Friday, September 30, 2022

New virus variant threatens the health of bees worldwide

A dangerous form of the deformed wing virus is on the rise around the world. The virus infects bees, causing their wings to atrophy and the animal to die. The new variant, which has already replaced the original strain of the virus in Europe, is spreading to other regions of the world and decimating entire bee colonies. This is shown in a study by an international research team led by Martin Luther University Halle-Wittenberg (MLU), which analyzed data on the spread of forms of the virus over the past 20 years. appeared in the paper International Journal for Parasitology: Parasites and Wildlife.

Deformed wing virus (DWV) is transmitted by the parasitic Varroa mite. “These mites not only transmit viruses between bees, they also eat bee tissue,” explains MLU’s bee researcher Professor Robert Paxton. He has been studying the spread of various pathogens in bees and wild bees for many years. “The deformed wing virus is certainly the biggest threat to bees,” Paxton says. The original strain of the virus (“DWV-A”) was discovered in Japan in the early 1980s, and the new variant “DWV-B” was first identified in 2001 in the Netherlands. “Our laboratory studies have shown that the new variant kills bees faster and more easily transmitted,” Paxton says.

The team, led by the zoologist, wanted to find out how widespread the new variant had become in nature. To find out, the researchers evaluated nearly 3,000 datasets from the database NCBI for honeybees, large earth bumblebees and varroa mites. The dataset contains clues about the genetic material of the virus. He also examined the first scientifically documented references to the “DWV-B” version for several countries. “Our analysis shows that the new version has already gained a foothold in Europe and it will be a matter of time before it becomes a dominant form around the world,” says Paxton. In the 2000s, the new variant was found mainly in Europe and Africa, the homeland of the bee. It was discovered in North and South America in the early 2010s and in Asia in 2015. The virus variant has now been detected in all major landmasses, with the exception of Australia. According to the researchers, this may be because the Varroa mite has not yet spread widely there.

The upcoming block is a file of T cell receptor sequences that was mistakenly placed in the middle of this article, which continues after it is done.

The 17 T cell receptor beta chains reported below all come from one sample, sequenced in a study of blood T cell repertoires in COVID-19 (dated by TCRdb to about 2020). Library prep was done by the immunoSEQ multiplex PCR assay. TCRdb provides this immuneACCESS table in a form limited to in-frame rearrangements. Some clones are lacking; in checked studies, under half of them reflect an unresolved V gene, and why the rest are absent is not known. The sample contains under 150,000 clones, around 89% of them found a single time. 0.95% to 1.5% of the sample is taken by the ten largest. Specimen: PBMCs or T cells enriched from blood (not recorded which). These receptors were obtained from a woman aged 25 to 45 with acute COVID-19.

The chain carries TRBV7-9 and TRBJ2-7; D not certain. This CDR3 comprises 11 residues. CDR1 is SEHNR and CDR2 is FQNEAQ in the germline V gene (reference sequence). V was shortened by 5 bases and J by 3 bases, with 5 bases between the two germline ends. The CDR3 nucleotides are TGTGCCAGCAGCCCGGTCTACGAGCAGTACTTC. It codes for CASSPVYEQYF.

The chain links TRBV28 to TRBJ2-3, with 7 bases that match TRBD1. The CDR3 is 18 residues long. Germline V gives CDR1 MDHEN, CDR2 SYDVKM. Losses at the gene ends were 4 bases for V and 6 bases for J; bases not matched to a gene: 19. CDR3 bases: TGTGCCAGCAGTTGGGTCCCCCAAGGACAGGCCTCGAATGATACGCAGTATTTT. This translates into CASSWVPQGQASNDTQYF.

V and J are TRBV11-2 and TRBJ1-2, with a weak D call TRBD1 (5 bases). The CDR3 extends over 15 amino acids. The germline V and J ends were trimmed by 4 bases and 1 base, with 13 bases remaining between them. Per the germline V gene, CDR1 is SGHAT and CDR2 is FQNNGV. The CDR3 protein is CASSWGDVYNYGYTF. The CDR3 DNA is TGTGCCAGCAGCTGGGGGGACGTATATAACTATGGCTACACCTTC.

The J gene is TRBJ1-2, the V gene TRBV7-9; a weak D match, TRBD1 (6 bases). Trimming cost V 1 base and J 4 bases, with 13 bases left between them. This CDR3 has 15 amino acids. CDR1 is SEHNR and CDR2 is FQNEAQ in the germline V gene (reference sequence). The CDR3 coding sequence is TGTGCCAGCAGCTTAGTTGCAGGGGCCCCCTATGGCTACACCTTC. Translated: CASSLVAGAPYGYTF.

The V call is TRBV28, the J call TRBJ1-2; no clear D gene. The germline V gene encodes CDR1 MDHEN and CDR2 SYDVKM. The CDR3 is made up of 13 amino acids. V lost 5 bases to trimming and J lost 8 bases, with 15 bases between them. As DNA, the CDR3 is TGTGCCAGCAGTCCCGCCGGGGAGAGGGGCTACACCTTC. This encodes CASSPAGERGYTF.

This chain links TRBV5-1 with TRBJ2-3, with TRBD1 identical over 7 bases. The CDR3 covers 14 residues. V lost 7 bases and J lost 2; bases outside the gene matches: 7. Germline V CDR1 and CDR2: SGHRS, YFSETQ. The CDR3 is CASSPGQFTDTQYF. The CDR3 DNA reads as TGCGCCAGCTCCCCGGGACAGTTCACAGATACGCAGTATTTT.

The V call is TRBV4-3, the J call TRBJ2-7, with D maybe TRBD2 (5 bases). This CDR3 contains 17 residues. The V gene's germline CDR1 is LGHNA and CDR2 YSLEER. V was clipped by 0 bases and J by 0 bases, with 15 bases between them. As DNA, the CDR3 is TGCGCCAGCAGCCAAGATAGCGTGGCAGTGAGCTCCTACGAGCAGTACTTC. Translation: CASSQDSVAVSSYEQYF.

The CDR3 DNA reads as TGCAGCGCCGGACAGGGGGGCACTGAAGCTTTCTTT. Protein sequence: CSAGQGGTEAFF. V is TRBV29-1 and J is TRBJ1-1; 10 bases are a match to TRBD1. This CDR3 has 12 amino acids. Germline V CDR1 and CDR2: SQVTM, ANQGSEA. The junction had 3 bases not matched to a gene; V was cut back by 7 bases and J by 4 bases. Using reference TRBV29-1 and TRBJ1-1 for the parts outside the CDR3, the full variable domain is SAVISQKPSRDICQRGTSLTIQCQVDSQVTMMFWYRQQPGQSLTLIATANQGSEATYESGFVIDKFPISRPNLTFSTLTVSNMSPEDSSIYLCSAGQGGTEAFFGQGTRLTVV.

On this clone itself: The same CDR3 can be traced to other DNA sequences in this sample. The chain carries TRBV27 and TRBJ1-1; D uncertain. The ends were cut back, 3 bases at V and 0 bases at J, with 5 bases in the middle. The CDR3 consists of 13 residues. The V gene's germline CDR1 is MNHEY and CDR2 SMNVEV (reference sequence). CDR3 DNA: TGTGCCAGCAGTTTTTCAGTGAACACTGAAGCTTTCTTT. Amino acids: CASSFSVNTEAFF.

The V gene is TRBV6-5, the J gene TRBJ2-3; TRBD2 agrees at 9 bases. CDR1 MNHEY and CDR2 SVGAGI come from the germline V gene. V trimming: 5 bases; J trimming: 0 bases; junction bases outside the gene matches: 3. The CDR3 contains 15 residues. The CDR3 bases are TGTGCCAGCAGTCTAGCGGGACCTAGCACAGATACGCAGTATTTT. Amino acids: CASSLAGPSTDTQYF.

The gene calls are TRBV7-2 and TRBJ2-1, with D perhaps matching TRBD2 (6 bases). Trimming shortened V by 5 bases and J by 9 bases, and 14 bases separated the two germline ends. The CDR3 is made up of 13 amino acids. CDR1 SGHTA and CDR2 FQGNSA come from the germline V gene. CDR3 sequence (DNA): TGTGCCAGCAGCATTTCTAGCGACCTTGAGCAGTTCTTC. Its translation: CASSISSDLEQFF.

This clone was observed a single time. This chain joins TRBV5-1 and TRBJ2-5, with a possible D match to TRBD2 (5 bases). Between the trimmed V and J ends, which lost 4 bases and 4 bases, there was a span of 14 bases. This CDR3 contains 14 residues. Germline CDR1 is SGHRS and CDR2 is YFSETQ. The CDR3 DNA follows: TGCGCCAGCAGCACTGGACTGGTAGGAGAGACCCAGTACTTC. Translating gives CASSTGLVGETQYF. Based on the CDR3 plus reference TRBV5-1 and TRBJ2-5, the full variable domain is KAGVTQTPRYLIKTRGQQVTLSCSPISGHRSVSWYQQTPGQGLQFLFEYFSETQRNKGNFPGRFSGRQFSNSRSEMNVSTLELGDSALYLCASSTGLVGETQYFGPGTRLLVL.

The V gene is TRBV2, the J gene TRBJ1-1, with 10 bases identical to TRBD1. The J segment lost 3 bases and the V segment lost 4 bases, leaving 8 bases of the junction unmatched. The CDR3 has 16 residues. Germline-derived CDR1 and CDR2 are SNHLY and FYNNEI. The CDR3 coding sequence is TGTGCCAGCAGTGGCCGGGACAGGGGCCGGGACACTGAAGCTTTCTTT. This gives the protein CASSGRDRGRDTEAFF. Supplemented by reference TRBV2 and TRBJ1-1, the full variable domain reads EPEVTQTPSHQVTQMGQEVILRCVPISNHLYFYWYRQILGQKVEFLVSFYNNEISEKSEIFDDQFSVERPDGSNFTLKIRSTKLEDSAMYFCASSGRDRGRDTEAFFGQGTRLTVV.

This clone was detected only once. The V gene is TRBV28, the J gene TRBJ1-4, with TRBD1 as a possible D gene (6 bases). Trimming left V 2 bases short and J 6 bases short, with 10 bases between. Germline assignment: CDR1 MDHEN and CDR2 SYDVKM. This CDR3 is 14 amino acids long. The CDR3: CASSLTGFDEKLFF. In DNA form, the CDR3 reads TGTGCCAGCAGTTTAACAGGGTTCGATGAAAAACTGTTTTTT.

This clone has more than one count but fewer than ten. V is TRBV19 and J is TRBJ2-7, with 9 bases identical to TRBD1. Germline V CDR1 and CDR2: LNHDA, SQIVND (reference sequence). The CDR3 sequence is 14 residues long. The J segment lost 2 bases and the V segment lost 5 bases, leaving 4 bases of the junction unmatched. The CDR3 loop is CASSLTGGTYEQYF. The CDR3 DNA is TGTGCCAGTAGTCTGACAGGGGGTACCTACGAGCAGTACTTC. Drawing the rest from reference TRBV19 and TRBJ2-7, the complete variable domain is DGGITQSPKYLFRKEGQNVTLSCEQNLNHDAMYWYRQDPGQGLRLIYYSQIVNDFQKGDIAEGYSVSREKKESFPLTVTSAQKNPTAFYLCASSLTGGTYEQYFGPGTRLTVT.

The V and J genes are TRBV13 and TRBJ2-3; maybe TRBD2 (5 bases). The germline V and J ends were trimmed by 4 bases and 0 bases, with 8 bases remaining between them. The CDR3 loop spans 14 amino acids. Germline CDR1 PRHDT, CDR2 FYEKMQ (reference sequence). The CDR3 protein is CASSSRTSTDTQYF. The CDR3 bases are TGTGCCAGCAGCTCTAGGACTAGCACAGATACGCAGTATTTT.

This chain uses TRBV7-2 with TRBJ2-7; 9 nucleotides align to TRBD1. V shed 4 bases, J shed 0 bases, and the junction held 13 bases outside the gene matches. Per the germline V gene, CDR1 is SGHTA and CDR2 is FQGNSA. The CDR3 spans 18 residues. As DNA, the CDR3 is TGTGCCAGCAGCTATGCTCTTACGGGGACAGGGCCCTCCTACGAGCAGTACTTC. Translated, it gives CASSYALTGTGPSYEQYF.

Evidence of the virus has also been found in samples taken from Earth’s big bumblebees. “Whether the virus will have the same devastating consequences in bumblebees and other wild bees remains uncertain. So far, commercial bumblebee colonies infected with the virus are not dying at a significantly higher rate,” says Paxton. There are several ways to protect bees from Varroa mites and viruses: “The most important thing is to pay attention to cleanliness in the hive. Here, simple measures can help protect your colony not only from Varroa, but from wild bees.” Can also save. That no one else is watching,” Paxton concluded.

As pollinators of many wild and cultivated plants, bees play a major role in fruit yield and conservation of biodiversity. The loss of bee colonies is therefore viewed with concern by experts around the world.

Story Source:

material provided by Martin-Luther-Universitat Halle-Wittenberg, Note: Content can be edited for style and length.

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